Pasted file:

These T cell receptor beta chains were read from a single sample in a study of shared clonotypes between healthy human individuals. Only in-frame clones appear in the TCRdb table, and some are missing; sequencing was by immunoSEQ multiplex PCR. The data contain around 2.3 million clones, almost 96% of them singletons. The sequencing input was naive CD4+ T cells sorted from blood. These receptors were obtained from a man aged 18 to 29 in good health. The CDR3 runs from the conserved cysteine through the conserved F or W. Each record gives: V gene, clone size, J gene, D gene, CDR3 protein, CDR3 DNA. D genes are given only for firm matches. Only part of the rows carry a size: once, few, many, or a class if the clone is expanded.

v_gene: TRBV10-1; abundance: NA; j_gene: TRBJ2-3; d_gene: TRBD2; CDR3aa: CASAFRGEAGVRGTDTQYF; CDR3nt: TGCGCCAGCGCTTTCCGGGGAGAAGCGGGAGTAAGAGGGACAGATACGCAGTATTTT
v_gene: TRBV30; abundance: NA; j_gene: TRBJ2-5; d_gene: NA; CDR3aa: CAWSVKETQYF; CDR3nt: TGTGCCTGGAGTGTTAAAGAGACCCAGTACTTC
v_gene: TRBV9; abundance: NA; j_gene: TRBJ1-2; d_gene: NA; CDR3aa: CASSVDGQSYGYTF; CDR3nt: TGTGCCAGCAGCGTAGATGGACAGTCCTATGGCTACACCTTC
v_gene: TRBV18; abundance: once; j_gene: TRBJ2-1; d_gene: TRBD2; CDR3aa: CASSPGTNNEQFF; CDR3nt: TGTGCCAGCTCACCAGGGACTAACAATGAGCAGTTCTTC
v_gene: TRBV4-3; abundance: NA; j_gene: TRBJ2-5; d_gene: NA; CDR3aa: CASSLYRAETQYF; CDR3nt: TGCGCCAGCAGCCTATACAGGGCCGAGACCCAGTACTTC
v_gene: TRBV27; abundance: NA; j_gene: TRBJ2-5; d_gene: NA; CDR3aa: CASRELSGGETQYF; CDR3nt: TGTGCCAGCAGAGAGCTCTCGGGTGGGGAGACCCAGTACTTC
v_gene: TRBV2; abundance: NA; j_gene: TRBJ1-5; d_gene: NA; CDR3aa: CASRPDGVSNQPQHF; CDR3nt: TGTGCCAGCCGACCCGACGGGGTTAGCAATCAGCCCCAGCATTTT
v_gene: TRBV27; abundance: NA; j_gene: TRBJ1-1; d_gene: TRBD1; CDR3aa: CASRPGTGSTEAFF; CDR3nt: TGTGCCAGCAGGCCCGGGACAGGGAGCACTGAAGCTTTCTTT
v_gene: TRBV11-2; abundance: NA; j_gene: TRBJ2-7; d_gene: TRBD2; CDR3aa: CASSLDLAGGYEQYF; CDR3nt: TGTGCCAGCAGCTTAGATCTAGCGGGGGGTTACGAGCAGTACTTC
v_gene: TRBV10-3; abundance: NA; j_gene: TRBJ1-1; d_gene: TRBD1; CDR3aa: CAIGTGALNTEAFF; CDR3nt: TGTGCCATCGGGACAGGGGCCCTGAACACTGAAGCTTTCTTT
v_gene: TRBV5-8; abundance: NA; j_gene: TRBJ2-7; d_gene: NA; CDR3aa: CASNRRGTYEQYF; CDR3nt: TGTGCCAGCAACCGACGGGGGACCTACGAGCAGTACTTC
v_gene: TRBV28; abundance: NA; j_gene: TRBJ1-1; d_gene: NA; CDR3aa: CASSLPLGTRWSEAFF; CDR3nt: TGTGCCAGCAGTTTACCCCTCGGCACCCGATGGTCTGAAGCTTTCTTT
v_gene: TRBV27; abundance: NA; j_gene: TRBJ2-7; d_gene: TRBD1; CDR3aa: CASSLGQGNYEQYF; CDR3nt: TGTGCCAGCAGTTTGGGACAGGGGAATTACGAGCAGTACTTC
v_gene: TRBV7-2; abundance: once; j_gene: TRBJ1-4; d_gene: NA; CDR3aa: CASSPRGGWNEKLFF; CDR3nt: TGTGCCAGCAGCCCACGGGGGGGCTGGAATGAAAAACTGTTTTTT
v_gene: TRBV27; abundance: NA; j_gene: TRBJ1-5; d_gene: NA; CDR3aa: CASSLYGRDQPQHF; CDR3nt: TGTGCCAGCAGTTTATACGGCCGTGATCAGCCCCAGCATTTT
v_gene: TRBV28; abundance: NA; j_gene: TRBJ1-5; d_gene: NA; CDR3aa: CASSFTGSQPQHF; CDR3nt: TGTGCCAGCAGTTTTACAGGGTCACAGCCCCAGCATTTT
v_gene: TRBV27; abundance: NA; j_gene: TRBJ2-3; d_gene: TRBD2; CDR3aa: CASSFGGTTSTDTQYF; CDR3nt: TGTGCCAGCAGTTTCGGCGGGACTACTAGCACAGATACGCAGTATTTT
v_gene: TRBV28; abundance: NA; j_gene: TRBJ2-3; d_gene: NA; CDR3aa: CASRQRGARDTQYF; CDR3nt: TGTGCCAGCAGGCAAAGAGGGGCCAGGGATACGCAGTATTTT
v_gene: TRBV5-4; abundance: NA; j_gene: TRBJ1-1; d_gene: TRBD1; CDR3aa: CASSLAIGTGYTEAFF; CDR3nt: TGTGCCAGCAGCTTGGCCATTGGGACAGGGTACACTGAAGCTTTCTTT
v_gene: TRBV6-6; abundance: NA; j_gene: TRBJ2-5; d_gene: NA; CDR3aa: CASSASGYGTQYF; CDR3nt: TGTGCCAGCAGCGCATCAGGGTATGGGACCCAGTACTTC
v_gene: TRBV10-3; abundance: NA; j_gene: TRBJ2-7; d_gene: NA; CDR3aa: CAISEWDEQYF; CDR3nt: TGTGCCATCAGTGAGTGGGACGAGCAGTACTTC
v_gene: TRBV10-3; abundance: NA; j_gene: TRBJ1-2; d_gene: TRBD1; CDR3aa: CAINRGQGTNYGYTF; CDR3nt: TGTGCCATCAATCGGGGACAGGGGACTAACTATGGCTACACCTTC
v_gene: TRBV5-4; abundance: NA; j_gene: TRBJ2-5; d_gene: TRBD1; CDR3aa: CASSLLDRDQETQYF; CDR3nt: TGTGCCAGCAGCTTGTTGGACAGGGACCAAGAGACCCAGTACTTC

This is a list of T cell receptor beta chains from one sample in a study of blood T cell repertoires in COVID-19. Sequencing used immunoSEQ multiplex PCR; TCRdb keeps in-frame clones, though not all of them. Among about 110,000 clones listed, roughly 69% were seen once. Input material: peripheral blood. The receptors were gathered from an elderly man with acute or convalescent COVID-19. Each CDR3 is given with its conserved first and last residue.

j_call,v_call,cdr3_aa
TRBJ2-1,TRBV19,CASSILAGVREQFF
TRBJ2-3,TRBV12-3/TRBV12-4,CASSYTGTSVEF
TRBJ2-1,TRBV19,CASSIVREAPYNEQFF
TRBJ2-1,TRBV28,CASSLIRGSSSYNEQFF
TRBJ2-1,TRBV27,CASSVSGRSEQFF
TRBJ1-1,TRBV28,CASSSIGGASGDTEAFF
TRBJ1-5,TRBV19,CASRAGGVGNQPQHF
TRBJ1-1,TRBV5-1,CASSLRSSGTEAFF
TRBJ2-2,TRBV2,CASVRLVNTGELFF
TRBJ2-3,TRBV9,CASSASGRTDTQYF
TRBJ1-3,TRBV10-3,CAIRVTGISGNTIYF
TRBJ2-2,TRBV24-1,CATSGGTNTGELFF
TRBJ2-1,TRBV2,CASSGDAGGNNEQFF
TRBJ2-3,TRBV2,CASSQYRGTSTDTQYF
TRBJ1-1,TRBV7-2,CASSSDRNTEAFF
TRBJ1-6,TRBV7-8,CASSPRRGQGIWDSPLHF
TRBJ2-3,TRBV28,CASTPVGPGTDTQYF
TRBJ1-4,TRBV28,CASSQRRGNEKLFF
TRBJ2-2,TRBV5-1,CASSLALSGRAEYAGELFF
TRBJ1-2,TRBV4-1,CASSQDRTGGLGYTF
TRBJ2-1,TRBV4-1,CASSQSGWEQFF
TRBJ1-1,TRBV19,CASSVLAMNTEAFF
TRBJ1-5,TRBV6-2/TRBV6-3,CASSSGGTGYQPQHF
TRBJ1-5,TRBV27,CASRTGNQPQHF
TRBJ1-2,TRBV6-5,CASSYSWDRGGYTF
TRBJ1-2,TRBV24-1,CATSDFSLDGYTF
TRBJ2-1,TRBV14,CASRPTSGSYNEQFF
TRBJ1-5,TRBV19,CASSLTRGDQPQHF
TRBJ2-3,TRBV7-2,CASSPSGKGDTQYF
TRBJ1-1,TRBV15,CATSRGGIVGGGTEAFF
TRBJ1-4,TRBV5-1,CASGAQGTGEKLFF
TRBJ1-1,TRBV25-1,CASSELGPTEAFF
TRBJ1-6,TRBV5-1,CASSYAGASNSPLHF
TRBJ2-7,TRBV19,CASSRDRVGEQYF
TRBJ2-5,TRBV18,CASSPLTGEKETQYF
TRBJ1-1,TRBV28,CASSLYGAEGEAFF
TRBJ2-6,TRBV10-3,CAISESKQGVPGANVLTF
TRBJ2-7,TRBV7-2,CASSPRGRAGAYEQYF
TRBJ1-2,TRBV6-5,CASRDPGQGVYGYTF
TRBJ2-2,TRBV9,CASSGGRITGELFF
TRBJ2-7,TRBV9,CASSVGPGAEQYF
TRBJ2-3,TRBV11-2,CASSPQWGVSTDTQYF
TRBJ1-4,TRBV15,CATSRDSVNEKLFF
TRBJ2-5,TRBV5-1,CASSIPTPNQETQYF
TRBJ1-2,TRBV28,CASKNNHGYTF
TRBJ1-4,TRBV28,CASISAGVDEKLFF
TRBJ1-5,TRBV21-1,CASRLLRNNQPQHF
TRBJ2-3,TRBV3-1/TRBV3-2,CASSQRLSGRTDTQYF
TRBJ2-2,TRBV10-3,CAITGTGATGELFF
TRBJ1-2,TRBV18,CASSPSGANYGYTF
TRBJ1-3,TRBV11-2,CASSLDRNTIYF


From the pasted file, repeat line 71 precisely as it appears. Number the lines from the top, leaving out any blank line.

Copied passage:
TRBJ1-2,TRBV28,CASKNNHGYTF